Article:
Pro-Gun Control Group: Most Schools Don't Want Their Teachers to Have Guns
One Texas school has made headlines in recent weeks with a sign on school grounds warning that its teachers are armed.
“Please be aware that the staff at Argyle ISD are armed and may use whatever force is necessary to protect our students," the sign reads.
It's part of a program, approved in January by district officials, to protect kids from an armed attacker.
The teachers who carry firearms must have and maintain a handgun license, pass a psychological evaluation and undergo firearms and emergency response training.
Seven other states - South Dakota, Oklahoma, Kansas, Arkansas, Tennessee, Georgia and Alabama - have also passed legislation to make it legal for teachers to carry a gun following the Dec. 2012 Sandy Hook shooting.
Some parents in Argyle, like Lacey Fenoglio, applaud the move, but at least one pro-gun control group has spoken out against it.
"Exponentially more schools have said, 'Thanks but no thanks, we'd rather not have guns on school property,' " said Josh Horwitz, executive director of the Washington, D.C.-based Coalition to Stop Gun Violence. "If you talk to most teachers and educators, their response is, let teachers teach and let law-enforcement officers do their jobs."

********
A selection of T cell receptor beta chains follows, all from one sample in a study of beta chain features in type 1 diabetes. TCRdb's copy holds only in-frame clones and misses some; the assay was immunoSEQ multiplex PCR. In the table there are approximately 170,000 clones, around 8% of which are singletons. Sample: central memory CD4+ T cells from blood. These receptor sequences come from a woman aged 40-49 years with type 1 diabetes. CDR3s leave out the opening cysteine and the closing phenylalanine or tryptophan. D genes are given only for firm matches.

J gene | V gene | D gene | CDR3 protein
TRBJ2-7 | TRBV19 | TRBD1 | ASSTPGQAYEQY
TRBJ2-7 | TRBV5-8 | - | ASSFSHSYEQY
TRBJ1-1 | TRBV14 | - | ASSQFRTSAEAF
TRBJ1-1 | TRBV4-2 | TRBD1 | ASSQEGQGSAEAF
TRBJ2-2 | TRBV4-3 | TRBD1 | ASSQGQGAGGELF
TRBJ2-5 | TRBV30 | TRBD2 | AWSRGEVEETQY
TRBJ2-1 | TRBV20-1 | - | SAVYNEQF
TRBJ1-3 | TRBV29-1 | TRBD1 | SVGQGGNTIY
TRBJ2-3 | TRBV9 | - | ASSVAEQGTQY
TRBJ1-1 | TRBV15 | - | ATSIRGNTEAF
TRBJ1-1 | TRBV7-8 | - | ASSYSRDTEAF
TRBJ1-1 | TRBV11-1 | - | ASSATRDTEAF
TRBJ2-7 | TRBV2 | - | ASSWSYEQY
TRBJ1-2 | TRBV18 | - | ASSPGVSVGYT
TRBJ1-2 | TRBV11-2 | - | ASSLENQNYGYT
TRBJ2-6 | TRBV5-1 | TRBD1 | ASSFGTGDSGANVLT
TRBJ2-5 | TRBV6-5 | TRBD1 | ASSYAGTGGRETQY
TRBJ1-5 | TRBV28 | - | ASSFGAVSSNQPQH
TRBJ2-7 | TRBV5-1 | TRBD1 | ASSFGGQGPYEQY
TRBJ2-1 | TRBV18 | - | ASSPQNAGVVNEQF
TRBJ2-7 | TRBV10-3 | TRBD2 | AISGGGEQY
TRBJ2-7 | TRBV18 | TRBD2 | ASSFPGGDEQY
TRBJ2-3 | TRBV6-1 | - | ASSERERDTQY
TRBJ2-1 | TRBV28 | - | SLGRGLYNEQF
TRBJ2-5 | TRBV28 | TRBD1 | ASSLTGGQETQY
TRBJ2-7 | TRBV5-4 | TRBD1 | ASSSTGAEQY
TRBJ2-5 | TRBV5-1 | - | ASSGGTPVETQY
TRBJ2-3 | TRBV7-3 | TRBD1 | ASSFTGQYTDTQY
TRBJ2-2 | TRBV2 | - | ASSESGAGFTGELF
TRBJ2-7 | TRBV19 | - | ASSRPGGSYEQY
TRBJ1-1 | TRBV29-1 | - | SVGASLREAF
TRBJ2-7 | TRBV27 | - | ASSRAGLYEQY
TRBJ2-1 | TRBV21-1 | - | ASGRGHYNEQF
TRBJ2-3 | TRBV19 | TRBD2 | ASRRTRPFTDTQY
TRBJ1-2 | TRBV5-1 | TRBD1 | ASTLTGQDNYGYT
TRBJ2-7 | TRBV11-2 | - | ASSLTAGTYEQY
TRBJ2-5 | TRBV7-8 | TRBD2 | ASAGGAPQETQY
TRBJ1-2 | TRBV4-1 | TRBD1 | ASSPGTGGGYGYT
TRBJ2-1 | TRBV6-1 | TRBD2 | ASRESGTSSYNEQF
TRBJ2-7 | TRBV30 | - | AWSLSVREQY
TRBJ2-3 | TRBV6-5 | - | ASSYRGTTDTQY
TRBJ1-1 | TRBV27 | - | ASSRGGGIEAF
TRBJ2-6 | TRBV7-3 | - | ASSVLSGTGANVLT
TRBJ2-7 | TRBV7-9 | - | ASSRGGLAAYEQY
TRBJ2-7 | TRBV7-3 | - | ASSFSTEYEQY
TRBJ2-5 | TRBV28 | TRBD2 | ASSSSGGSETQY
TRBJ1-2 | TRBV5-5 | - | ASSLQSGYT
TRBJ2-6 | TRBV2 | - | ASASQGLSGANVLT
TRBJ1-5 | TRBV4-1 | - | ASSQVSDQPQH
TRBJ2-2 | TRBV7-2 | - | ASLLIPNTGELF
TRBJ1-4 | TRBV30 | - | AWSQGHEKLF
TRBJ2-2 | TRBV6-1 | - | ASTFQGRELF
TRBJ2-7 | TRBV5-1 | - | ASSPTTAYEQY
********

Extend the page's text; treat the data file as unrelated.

Fenoglio, who has two daughters in the school, joined Steve Doocy this morning to offer her response.
"I guess I would just ask: should your child ever be in such a horrible situation as a shooter in their school, would you be OK with it taking five or maybe even ten minutes before law enforcement could arrive?" she argued, noting that most school shootings are over within three to five minutes and the "damage is done" before help can get there.
Last week on Fox and Friends, Greg Coker, creator of the Shield 91 program that helps schools effectively arm teachers, echoed those sentiments.
Watch the interview and let us know where you stand amid this growing debate about how to keep kids safe from school shooters.